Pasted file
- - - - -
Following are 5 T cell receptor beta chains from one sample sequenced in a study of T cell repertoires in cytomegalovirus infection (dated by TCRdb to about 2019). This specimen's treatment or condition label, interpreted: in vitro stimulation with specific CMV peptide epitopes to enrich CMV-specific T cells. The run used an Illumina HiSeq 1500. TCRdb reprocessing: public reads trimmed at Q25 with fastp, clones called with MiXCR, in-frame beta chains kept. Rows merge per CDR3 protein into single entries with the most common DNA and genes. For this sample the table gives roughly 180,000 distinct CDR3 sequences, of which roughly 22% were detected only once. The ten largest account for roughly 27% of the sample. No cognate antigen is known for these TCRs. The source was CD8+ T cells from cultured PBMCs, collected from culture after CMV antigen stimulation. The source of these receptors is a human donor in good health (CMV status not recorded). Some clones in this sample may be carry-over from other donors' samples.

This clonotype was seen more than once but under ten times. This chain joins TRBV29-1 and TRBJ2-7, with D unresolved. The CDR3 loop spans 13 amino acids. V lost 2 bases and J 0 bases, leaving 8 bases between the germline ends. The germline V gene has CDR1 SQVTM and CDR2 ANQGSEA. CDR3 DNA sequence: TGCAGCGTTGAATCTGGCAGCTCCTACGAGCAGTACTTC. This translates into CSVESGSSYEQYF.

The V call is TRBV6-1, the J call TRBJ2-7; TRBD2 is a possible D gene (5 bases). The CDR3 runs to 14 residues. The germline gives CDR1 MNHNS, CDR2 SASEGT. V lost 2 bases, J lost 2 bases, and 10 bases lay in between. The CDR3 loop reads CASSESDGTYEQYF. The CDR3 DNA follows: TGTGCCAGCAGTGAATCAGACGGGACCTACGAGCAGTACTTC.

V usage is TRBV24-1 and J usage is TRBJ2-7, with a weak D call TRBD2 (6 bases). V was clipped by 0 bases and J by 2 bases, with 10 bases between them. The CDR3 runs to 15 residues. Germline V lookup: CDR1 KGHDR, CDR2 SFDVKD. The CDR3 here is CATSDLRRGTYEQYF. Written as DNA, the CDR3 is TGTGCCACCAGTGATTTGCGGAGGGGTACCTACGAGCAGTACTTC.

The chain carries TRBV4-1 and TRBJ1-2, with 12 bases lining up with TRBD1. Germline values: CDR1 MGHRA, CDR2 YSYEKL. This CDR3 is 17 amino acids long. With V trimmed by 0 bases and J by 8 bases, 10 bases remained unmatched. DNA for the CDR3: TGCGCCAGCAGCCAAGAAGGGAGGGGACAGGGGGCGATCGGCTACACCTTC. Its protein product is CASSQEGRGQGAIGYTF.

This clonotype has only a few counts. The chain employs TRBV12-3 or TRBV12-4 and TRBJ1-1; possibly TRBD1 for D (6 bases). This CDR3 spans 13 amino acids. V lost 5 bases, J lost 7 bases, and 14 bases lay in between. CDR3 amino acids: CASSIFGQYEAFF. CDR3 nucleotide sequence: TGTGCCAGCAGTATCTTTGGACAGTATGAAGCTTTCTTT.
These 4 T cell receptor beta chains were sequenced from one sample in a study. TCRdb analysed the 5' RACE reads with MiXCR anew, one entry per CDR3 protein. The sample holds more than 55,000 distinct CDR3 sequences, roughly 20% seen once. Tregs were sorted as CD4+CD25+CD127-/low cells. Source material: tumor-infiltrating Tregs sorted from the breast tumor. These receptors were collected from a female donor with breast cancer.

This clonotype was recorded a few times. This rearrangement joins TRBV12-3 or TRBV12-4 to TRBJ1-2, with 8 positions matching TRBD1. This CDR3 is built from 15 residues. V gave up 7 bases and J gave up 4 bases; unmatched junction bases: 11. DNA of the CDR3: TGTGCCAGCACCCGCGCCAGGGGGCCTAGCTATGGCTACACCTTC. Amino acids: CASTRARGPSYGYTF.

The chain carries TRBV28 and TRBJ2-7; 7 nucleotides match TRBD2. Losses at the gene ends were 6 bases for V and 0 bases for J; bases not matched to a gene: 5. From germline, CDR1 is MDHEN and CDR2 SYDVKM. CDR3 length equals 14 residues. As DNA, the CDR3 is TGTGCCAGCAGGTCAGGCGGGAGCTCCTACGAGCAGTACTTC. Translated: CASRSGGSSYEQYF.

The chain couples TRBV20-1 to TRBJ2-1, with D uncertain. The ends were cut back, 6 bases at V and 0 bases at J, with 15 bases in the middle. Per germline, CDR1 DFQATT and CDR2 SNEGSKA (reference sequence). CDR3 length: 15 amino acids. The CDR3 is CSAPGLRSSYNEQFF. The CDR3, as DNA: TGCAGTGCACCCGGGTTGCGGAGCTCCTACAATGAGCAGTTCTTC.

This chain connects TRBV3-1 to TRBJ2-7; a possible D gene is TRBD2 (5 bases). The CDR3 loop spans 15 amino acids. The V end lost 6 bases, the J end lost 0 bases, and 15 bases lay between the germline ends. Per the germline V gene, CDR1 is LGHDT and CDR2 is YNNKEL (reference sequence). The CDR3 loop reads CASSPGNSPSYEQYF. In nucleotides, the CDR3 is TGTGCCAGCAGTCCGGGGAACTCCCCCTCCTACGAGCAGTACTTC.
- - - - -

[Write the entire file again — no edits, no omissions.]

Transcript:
Following are 5 T cell receptor beta chains from one sample sequenced in a study of T cell repertoires in cytomegalovirus infection (dated by TCRdb to about 2019). This specimen's treatment or condition label, interpreted: in vitro stimulation with specific CMV peptide epitopes to enrich CMV-specific T cells. The run used an Illumina HiSeq 1500. TCRdb reprocessing: public reads trimmed at Q25 with fastp, clones called with MiXCR, in-frame beta chains kept. Rows merge per CDR3 protein into single entries with the most common DNA and genes. For this sample the table gives roughly 180,000 distinct CDR3 sequences, of which roughly 22% were detected only once. The ten largest account for roughly 27% of the sample. No cognate antigen is known for these TCRs. The source was CD8+ T cells from cultured PBMCs, collected from culture after CMV antigen stimulation. The source of these receptors is a human donor in good health (CMV status not recorded). Some clones in this sample may be carry-over from other donors' samples.

This clonotype was seen more than once but under ten times. This chain joins TRBV29-1 and TRBJ2-7, with D unresolved. The CDR3 loop spans 13 amino acids. V lost 2 bases and J 0 bases, leaving 8 bases between the germline ends. The germline V gene has CDR1 SQVTM and CDR2 ANQGSEA. CDR3 DNA sequence: TGCAGCGTTGAATCTGGCAGCTCCTACGAGCAGTACTTC. This translates into CSVESGSSYEQYF.

The V call is TRBV6-1, the J call TRBJ2-7; TRBD2 is a possible D gene (5 bases). The CDR3 runs to 14 residues. The germline gives CDR1 MNHNS, CDR2 SASEGT. V lost 2 bases, J lost 2 bases, and 10 bases lay in between. The CDR3 loop reads CASSESDGTYEQYF. The CDR3 DNA follows: TGTGCCAGCAGTGAATCAGACGGGACCTACGAGCAGTACTTC.

V usage is TRBV24-1 and J usage is TRBJ2-7, with a weak D call TRBD2 (6 bases). V was clipped by 0 bases and J by 2 bases, with 10 bases between them. The CDR3 runs to 15 residues. Germline V lookup: CDR1 KGHDR, CDR2 SFDVKD. The CDR3 here is CATSDLRRGTYEQYF. Written as DNA, the CDR3 is TGTGCCACCAGTGATTTGCGGAGGGGTACCTACGAGCAGTACTTC.

The chain carries TRBV4-1 and TRBJ1-2, with 12 bases lining up with TRBD1. Germline values: CDR1 MGHRA, CDR2 YSYEKL. This CDR3 is 17 amino acids long. With V trimmed by 0 bases and J by 8 bases, 10 bases remained unmatched. DNA for the CDR3: TGCGCCAGCAGCCAAGAAGGGAGGGGACAGGGGGCGATCGGCTACACCTTC. Its protein product is CASSQEGRGQGAIGYTF.

This clonotype has only a few counts. The chain employs TRBV12-3 or TRBV12-4 and TRBJ1-1; possibly TRBD1 for D (6 bases). This CDR3 spans 13 amino acids. V lost 5 bases, J lost 7 bases, and 14 bases lay in between. CDR3 amino acids: CASSIFGQYEAFF. CDR3 nucleotide sequence: TGTGCCAGCAGTATCTTTGGACAGTATGAAGCTTTCTTT.
These 4 T cell receptor beta chains were sequenced from one sample in a study. TCRdb analysed the 5' RACE reads with MiXCR anew, one entry per CDR3 protein. The sample holds more than 55,000 distinct CDR3 sequences, roughly 20% seen once. Tregs were sorted as CD4+CD25+CD127-/low cells. Source material: tumor-infiltrating Tregs sorted from the breast tumor. These receptors were collected from a female donor with breast cancer.

This clonotype was recorded a few times. This rearrangement joins TRBV12-3 or TRBV12-4 to TRBJ1-2, with 8 positions matching TRBD1. This CDR3 is built from 15 residues. V gave up 7 bases and J gave up 4 bases; unmatched junction bases: 11. DNA of the CDR3: TGTGCCAGCACCCGCGCCAGGGGGCCTAGCTATGGCTACACCTTC. Amino acids: CASTRARGPSYGYTF.

The chain carries TRBV28 and TRBJ2-7; 7 nucleotides match TRBD2. Losses at the gene ends were 6 bases for V and 0 bases for J; bases not matched to a gene: 5. From germline, CDR1 is MDHEN and CDR2 SYDVKM. CDR3 length equals 14 residues. As DNA, the CDR3 is TGTGCCAGCAGGTCAGGCGGGAGCTCCTACGAGCAGTACTTC. Translated: CASRSGGSSYEQYF.

The chain couples TRBV20-1 to TRBJ2-1, with D uncertain. The ends were cut back, 6 bases at V and 0 bases at J, with 15 bases in the middle. Per germline, CDR1 DFQATT and CDR2 SNEGSKA (reference sequence). CDR3 length: 15 amino acids. The CDR3 is CSAPGLRSSYNEQFF. The CDR3, as DNA: TGCAGTGCACCCGGGTTGCGGAGCTCCTACAATGAGCAGTTCTTC.

This chain connects TRBV3-1 to TRBJ2-7; a possible D gene is TRBD2 (5 bases). The CDR3 loop spans 15 amino acids. The V end lost 6 bases, the J end lost 0 bases, and 15 bases lay between the germline ends. Per the germline V gene, CDR1 is LGHDT and CDR2 is YNNKEL (reference sequence). The CDR3 loop reads CASSPGNSPSYEQYF. In nucleotides, the CDR3 is TGTGCCAGCAGTCCGGGGAACTCCCCCTCCTACGAGCAGTACTTC.